Robert goes on to chart a middle course between these extremes, providing guidance on how to get the best out of using a key, and what limitations have to be borne in mind. He demonstrates this advice well in his own key.

New key to plants


The long-awaited new “Vegetative Key to the British Flora” (by John Poland and Eric Clement) is nearing completion. BSBI are now advertising a pre-publication offer: if you order before the 17th April it will cost £20 inclusive, whereafter it will cost £25 plus p&p.

You can download a flyer for the book from the BSBI website (see the top-right-hand corner of the site).

The authors claim that (with experience) you’ll be able to identify most plants within 60 seconds! (personally I’d be happy if I could get somewhere near identifying most plants within 60 hours …)

web resources for moth recorders


I’ve been invited by Moths Count to give a presentation at the English moth recorders conference (Birmingham, 31 January 2009) on how moth recorders are using the web. The presentation itself (with audio now available again) can be seen below, and below that are links to the sites mentioned in the presentation. This is by no means a complete set of useful moth websites, but it does pick out some that I think are really good examples, and especially useful to moth recorders (and if you want more here’s my full list of Lepidoptera-related links.)

Information and photos
Perhaps the most familiar site for information and photos of adult moths is UKmoths. For early stages, UKleps has an astonishing set of photos, covering the full life cycle for many species. British leafminers gives comprehensive information on that group of moths (and see also British insect miners, which covers non-Lepidopterous leaf-mines as well). For those moths that need dissection to be identified see the Lepidoptera dissection group.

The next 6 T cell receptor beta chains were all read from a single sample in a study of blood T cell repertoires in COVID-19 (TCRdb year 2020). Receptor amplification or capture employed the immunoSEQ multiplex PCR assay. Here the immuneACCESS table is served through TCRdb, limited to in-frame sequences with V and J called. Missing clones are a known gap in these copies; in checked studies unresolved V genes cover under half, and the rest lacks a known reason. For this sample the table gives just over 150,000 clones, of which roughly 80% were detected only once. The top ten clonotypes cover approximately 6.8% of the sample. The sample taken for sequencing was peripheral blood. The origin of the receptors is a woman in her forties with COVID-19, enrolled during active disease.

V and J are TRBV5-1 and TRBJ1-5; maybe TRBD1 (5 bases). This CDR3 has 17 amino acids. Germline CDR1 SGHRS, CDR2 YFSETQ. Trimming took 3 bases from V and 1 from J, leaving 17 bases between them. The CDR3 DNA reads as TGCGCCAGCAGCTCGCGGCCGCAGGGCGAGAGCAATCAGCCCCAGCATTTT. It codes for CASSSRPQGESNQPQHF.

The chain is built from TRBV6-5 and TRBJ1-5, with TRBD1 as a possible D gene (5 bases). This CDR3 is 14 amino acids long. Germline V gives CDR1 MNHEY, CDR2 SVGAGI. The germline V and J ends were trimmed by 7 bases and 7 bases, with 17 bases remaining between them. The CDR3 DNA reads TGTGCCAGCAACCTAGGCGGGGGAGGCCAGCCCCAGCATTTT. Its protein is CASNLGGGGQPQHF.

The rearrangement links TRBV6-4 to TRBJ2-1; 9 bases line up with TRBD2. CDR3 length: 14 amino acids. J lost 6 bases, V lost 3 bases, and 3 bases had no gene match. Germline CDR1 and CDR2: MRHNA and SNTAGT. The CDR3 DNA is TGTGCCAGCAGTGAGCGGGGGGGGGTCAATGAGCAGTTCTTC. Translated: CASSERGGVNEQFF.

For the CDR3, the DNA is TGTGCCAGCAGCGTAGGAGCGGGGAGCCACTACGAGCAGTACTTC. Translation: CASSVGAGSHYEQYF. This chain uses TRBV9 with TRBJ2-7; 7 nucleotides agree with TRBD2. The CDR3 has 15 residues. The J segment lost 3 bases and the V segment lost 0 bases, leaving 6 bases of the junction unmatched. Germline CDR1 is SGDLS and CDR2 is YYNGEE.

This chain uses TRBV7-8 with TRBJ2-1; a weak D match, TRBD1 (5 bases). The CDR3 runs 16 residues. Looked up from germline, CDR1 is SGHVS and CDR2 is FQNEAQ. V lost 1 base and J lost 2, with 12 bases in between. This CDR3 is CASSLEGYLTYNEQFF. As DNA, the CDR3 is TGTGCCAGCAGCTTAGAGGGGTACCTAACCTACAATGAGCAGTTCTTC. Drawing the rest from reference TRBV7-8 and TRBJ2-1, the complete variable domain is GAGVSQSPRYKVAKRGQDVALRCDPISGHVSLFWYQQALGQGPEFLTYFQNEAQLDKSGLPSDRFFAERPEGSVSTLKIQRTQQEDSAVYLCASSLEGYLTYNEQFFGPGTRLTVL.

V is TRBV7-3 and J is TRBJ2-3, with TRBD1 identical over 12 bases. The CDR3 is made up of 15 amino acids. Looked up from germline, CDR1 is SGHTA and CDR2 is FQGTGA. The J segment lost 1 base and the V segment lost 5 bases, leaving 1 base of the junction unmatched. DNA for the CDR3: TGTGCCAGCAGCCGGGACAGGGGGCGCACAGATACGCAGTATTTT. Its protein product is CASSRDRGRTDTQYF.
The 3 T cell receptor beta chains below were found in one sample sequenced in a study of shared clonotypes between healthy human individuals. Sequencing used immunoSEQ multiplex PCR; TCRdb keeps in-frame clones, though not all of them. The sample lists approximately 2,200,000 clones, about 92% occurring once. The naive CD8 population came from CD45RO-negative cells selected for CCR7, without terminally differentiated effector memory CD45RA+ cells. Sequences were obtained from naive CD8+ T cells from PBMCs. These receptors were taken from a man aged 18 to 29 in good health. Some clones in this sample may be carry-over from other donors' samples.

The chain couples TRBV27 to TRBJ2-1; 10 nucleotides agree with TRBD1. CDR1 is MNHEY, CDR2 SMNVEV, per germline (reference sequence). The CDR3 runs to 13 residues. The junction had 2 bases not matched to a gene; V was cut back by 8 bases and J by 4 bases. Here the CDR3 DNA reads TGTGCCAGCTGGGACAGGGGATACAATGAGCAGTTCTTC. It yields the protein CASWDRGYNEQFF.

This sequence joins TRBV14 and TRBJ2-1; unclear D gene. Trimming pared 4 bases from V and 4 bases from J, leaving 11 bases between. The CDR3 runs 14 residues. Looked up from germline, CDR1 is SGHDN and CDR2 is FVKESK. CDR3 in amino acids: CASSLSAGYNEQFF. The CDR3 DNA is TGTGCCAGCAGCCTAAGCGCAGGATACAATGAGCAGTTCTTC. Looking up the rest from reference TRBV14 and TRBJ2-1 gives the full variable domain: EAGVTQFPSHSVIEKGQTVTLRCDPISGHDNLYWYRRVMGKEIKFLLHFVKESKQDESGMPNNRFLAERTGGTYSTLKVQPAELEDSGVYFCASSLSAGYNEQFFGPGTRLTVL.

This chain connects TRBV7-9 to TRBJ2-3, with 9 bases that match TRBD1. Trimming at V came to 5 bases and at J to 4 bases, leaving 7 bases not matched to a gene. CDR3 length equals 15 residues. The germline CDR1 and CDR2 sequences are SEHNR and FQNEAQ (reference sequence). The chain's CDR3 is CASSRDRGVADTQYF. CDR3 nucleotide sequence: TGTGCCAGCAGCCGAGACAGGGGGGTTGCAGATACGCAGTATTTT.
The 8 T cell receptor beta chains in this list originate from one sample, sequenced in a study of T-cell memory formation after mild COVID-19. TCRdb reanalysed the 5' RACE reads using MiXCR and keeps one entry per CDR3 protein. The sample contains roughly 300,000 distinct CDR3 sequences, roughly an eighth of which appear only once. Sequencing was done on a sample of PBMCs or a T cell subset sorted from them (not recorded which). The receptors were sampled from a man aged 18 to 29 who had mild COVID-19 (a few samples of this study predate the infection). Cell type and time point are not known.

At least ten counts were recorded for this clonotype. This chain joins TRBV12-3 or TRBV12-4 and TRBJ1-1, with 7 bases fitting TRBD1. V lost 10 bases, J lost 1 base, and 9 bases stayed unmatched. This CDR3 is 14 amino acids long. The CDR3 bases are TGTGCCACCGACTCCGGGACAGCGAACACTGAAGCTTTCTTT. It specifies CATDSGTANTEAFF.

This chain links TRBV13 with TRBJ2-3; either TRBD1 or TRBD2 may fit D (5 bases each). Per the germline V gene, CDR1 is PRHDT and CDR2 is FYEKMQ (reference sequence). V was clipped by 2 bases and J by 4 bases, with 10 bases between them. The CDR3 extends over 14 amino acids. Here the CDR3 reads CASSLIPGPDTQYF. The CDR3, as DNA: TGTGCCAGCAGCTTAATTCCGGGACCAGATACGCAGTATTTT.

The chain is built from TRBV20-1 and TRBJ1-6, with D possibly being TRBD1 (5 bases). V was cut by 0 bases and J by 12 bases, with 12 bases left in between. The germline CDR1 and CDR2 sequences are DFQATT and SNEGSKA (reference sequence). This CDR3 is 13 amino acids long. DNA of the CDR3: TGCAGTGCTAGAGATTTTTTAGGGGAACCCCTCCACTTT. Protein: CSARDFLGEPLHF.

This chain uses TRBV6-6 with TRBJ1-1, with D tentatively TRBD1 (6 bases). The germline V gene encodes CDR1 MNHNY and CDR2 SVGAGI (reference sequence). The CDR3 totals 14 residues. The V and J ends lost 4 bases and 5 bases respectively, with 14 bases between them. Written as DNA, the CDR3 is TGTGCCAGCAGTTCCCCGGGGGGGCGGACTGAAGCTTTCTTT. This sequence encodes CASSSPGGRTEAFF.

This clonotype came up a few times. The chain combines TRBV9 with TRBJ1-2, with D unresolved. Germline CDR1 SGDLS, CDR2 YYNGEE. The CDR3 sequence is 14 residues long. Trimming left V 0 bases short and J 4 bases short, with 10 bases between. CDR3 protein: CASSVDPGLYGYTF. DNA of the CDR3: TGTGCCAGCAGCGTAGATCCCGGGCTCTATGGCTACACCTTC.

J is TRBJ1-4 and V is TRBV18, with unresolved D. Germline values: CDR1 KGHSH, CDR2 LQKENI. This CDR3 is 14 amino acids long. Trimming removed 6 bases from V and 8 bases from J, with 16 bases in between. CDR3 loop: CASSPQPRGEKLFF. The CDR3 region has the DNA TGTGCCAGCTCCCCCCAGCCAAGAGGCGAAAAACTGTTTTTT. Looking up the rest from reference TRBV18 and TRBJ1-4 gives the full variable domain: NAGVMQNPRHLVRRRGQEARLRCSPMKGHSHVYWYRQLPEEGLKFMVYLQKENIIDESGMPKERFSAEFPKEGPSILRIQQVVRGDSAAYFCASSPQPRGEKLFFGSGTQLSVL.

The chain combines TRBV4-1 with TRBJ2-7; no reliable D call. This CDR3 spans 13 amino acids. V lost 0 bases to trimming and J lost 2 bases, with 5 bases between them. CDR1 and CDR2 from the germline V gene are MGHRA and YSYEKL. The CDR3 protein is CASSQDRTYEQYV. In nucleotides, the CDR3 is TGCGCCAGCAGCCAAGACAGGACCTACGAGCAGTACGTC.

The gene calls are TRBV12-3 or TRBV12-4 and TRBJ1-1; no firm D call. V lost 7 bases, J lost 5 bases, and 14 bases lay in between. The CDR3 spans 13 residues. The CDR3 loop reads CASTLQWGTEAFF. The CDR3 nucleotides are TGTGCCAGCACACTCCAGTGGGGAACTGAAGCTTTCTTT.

Egroups and forums
The best-known and longest established egroups are on Yahoo: UKmoths, UKmicromoths, the migrant recorders network and UKleps. There are an increasing number of web-based wildlife discussion forums as well, many of which include moths. One of the most popular of these is Wild About Britain, with over 25,000 registered members. You can also discuss moths on Facebook via Moths aren’t scary they rock!!

Making identification easier
Ideas for improving identification resources on the web include making it easy to compare similar species; making it possible to annotate images online; and encouraging better labelling of photos and of the ‘determinations’ (identifications) associated with them (e.g. documenting who has identified them and when).